Now, as more rulings are coming in (mostly biased toward Apple), potential entrants are being hampered from entering the smartphone industry. Therefore, instead of kindling a passion to drive innovation using existing tools, it simply frights them to employ existing technologies, most of them are already patented, while others are whirling around in court battles.
A survey done by Colleen Chien, patent expert and assistant professor at Santa Clara University School of Law, reported that about 40 percent of the small scale businesses are sued because either they mimicked someone’s technology or they used a technology that is widely popular. Even though the former makes a lot more sense, the latter governs somewhat paternalistic approach. It’s quite a bit like your neighbor suing you for using a Wi-Fi because he was the one who owned it in the first place.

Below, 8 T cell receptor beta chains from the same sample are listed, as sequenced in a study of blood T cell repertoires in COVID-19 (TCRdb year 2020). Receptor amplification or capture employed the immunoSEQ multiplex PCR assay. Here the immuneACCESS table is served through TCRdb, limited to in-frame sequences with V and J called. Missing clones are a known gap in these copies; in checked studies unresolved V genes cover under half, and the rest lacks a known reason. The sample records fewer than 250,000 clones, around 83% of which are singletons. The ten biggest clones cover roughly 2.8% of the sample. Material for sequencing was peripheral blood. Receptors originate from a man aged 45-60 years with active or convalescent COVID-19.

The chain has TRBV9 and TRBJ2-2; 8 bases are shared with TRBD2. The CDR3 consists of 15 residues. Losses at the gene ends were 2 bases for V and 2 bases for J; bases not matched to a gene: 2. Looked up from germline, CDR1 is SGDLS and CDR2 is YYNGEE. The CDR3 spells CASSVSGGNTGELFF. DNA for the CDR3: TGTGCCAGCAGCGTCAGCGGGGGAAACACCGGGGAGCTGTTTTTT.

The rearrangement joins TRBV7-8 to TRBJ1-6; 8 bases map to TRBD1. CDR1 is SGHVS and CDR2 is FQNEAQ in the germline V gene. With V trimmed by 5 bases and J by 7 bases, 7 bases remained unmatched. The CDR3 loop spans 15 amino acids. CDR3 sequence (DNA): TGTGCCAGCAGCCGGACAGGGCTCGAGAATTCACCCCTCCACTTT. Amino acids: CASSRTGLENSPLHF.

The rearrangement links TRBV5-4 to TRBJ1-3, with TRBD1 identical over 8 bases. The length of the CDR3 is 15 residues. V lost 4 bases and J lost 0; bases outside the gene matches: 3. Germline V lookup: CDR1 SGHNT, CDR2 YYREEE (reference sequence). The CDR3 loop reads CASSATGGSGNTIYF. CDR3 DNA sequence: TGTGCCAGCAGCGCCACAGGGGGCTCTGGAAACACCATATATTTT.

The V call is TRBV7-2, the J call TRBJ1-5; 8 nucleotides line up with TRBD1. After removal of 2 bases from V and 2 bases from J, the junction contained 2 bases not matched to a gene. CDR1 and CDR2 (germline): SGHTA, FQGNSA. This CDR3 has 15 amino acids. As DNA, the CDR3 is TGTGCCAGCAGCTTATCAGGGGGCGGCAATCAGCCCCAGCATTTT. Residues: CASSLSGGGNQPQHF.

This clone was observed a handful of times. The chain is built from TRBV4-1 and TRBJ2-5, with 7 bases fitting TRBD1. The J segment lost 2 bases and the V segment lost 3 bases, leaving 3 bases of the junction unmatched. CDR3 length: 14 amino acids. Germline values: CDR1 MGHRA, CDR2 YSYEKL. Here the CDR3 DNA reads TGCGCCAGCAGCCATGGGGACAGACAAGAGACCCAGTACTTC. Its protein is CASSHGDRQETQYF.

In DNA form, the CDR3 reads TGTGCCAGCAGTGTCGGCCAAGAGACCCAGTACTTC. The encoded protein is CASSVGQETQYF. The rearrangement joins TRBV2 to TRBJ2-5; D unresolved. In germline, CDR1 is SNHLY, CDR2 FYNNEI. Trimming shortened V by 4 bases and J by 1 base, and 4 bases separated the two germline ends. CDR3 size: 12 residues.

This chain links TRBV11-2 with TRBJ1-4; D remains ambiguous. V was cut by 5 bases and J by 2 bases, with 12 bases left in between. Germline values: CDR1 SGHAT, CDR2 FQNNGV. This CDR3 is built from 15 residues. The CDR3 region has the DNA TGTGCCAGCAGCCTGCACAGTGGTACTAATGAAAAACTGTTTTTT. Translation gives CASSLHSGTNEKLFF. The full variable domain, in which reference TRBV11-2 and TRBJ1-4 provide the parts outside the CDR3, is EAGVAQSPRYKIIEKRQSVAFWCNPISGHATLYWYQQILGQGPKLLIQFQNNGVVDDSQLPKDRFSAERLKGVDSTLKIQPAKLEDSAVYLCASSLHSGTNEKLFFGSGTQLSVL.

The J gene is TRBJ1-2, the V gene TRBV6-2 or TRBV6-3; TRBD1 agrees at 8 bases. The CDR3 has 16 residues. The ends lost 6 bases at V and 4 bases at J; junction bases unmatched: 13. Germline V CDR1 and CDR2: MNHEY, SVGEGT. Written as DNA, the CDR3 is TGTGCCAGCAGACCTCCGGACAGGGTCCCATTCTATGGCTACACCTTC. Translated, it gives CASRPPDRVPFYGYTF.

“Most small businesses are not well-versed in patent law and cannot afford the legal costs or spend the time to defend themselves against patent demands,” wrote Chien in her paper. “The economics of the situation almost always favor settling the case out of court.”
The awful outcome of these patents is that they have sealed the development on the software part. Because software is an integral component of user interaction with the smartphones, companies like Apple are incessantly looking for ways to pocket more money out of this pivotal element. Google’s pubic policy director, Pablo Chavez, claimed back in August that these software patents are a major threat to innovation, and that consumers are the major sufferers of the ensuing battles.